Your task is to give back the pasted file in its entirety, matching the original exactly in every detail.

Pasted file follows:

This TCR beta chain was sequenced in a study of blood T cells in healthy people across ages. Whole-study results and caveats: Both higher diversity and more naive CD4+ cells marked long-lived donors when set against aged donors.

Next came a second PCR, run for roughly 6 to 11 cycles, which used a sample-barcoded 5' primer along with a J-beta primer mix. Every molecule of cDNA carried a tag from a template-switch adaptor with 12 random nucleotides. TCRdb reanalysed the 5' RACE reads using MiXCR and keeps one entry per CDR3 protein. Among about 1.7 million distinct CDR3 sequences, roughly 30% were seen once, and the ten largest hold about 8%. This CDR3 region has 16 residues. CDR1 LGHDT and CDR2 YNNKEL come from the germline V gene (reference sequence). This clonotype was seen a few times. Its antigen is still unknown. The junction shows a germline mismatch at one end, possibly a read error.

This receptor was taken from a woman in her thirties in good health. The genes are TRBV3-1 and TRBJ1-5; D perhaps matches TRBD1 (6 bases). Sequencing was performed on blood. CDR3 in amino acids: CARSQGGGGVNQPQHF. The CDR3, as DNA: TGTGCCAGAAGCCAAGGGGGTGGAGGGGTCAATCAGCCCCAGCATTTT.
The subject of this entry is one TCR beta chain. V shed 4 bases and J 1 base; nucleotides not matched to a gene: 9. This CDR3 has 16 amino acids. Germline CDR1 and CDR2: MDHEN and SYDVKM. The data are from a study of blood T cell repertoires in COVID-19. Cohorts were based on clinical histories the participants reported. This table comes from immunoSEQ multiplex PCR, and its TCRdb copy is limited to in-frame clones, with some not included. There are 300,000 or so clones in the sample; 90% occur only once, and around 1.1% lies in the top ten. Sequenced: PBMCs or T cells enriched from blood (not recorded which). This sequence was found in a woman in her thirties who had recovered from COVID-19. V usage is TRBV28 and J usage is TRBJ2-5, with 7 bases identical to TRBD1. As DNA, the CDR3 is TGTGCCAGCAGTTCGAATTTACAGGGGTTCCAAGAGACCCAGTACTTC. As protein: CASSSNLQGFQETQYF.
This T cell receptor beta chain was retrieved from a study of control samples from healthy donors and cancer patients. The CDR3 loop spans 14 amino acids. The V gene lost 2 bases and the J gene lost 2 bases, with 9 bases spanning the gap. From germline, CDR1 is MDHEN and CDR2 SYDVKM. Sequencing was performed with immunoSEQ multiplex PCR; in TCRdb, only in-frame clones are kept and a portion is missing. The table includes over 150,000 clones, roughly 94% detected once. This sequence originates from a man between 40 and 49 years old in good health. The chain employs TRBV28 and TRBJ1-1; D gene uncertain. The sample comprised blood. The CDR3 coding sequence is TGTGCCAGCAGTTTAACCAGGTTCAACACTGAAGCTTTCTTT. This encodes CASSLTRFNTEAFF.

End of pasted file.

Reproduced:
This TCR beta chain was sequenced in a study of blood T cells in healthy people across ages. Whole-study results and caveats: Both higher diversity and more naive CD4+ cells marked long-lived donors when set against aged donors.

Next came a second PCR, run for roughly 6 to 11 cycles, which used a sample-barcoded 5' primer along with a J-beta primer mix. Every molecule of cDNA carried a tag from a template-switch adaptor with 12 random nucleotides. TCRdb reanalysed the 5' RACE reads using MiXCR and keeps one entry per CDR3 protein. Among about 1.7 million distinct CDR3 sequences, roughly 30% were seen once, and the ten largest hold about 8%. This CDR3 region has 16 residues. CDR1 LGHDT and CDR2 YNNKEL come from the germline V gene (reference sequence). This clonotype was seen a few times. Its antigen is still unknown. The junction shows a germline mismatch at one end, possibly a read error.

This receptor was taken from a woman in her thirties in good health. The genes are TRBV3-1 and TRBJ1-5; D perhaps matches TRBD1 (6 bases). Sequencing was performed on blood. CDR3 in amino acids: CARSQGGGGVNQPQHF. The CDR3, as DNA: TGTGCCAGAAGCCAAGGGGGTGGAGGGGTCAATCAGCCCCAGCATTTT.
The subject of this entry is one TCR beta chain. V shed 4 bases and J 1 base; nucleotides not matched to a gene: 9. This CDR3 has 16 amino acids. Germline CDR1 and CDR2: MDHEN and SYDVKM. The data are from a study of blood T cell repertoires in COVID-19. Cohorts were based on clinical histories the participants reported. This table comes from immunoSEQ multiplex PCR, and its TCRdb copy is limited to in-frame clones, with some not included. There are 300,000 or so clones in the sample; 90% occur only once, and around 1.1% lies in the top ten. Sequenced: PBMCs or T cells enriched from blood (not recorded which). This sequence was found in a woman in her thirties who had recovered from COVID-19. V usage is TRBV28 and J usage is TRBJ2-5, with 7 bases identical to TRBD1. As DNA, the CDR3 is TGTGCCAGCAGTTCGAATTTACAGGGGTTCCAAGAGACCCAGTACTTC. As protein: CASSSNLQGFQETQYF.
This T cell receptor beta chain was retrieved from a study of control samples from healthy donors and cancer patients. The CDR3 loop spans 14 amino acids. The V gene lost 2 bases and the J gene lost 2 bases, with 9 bases spanning the gap. From germline, CDR1 is MDHEN and CDR2 SYDVKM. Sequencing was performed with immunoSEQ multiplex PCR; in TCRdb, only in-frame clones are kept and a portion is missing. The table includes over 150,000 clones, roughly 94% detected once. This sequence originates from a man between 40 and 49 years old in good health. The chain employs TRBV28 and TRBJ1-1; D gene uncertain. The sample comprised blood. The CDR3 coding sequence is TGTGCCAGCAGTTTAACCAGGTTCAACACTGAAGCTTTCTTT. This encodes CASSLTRFNTEAFF.